30 SepA Day Late & A Dollar Short and claiming a new roadblock

This is a sequel to earlier posts on “Unacceptable Excuses for Not Getting the Job Done”. It’s about big places and what a wise and great old friend, Chris Kundro, aptly titled Big Place BS.

The post is inspired by a frustrating experience and my own inability to usher an important process along as fast as I would like. In fact we have not even got out of the starting gates. Some work needs to be done on a project I am involved with; up until 10 days ago, we were pushing for something we were pretty sure we needed, but essentially building “on spec”. What we were dealing with was “partially” new business, so we had actually agreed with the Chairman of the committee that deals with these things that we did not need the entire formal new business process, with the exhaustive and extensive documentation and consultation process that it involved. This Chairman also happened to be the boss’ boss of the department that needed to do the work.

Quickly after instructing this team on what we needed, things changed and real client demand meant we really needed this work done and the priority order changed. So new priorities and new facts were communicated and this other team said we had to get a quote from an outside vendor, as our business had to pay for all marginal vendor work this year. Fine, I said but please get this to me by Monday. Do you have everything you need? I asked. Yes, I was told, but in terms of timing, the best I could get in terms of commitment was “we’ll ask, but we are reluctant to set the vendors deadlines.” Even that was amazing, but I bit my tongue and said I’d wait.

Tuesday came and in a meeting with my boss, the person who had made the commitment told me that he and his team had not yet sent the request for quote out to the vendor. We needed to prepare a brief. Hearing this for the first time was a shock and when I asked if that work was done, was told that it had not been started. Other priorities.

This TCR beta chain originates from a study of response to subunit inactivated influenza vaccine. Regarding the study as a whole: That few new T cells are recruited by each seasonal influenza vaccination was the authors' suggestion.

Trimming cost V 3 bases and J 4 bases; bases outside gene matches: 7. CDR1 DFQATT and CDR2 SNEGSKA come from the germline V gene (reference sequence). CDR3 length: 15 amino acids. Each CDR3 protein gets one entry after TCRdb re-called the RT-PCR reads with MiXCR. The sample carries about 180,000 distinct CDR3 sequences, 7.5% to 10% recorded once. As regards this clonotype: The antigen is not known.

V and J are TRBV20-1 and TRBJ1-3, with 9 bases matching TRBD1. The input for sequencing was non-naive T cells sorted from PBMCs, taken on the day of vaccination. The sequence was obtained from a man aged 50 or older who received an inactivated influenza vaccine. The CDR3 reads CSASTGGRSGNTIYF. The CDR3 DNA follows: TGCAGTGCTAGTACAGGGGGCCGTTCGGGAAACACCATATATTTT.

So having been told what the process was and that the person accepting the order had all they needed, I was now confronted by a unholy trinity; the work was late, it was not what was ordered and indeed now we suddenly found ourselves having more work to do. Then were lots of questions posed about areas of the topic that were outside the purview of this team; proverbially opining about other areas without having done their own part. I waited two days before checking in again and then found that this team was not going to start the work until they checked with their boss’ boss that what we had told them we had agreed with him was indeed true.

Anger, irritation, blown fuse. Apologies due to those on the receiving end. Maybe we’ll be in time for the client work, maybe we won’t.

Lessons Learned: In Goldman days, I had the privilege of working with the great Ed Watts. He had an important maxim about what I’ll call staff work; if you present late and fall short of the target, he used to tell me I was “A day late and a dollar short”. Ed was a tolerant boss, but he was not going to put up with me being both of these.

My latest experience suggests that one ought to a third element to that for these especially cretinous instances of big place BS: “and claiming a new roadblock”. Obstacles there may be, but waiting until you have missed the target and missed the deadline is the wrong time to bring up an important issue that has been overlooked.

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